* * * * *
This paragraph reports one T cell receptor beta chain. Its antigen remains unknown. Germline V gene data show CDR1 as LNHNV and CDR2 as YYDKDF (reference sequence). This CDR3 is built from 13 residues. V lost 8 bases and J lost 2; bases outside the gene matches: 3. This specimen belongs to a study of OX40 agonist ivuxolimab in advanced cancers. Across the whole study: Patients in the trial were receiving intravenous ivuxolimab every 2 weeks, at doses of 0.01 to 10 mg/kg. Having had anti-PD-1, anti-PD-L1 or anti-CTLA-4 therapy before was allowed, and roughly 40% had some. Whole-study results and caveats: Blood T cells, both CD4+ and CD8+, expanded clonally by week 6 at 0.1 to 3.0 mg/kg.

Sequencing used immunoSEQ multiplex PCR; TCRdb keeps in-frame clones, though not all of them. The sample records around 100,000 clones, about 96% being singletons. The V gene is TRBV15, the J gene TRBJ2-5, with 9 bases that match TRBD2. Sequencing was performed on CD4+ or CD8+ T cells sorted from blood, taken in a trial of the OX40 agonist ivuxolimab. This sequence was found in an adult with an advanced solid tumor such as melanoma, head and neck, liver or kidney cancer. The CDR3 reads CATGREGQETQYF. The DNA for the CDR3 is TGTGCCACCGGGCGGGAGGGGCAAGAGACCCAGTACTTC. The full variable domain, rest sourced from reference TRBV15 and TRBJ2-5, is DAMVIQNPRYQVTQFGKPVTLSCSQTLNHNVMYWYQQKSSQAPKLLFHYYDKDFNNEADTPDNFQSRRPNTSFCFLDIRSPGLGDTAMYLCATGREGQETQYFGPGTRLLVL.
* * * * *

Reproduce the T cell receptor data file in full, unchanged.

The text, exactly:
This paragraph reports one T cell receptor beta chain. Its antigen remains unknown. Germline V gene data show CDR1 as LNHNV and CDR2 as YYDKDF (reference sequence). This CDR3 is built from 13 residues. V lost 8 bases and J lost 2; bases outside the gene matches: 3. This specimen belongs to a study of OX40 agonist ivuxolimab in advanced cancers. Across the whole study: Patients in the trial were receiving intravenous ivuxolimab every 2 weeks, at doses of 0.01 to 10 mg/kg. Having had anti-PD-1, anti-PD-L1 or anti-CTLA-4 therapy before was allowed, and roughly 40% had some. Whole-study results and caveats: Blood T cells, both CD4+ and CD8+, expanded clonally by week 6 at 0.1 to 3.0 mg/kg.

Sequencing used immunoSEQ multiplex PCR; TCRdb keeps in-frame clones, though not all of them. The sample records around 100,000 clones, about 96% being singletons. The V gene is TRBV15, the J gene TRBJ2-5, with 9 bases that match TRBD2. Sequencing was performed on CD4+ or CD8+ T cells sorted from blood, taken in a trial of the OX40 agonist ivuxolimab. This sequence was found in an adult with an advanced solid tumor such as melanoma, head and neck, liver or kidney cancer. The CDR3 reads CATGREGQETQYF. The DNA for the CDR3 is TGTGCCACCGGGCGGGAGGGGCAAGAGACCCAGTACTTC. The full variable domain, rest sourced from reference TRBV15 and TRBJ2-5, is DAMVIQNPRYQVTQFGKPVTLSCSQTLNHNVMYWYQQKSSQAPKLLFHYYDKDFNNEADTPDNFQSRRPNTSFCFLDIRSPGLGDTAMYLCATGREGQETQYFGPGTRLLVL.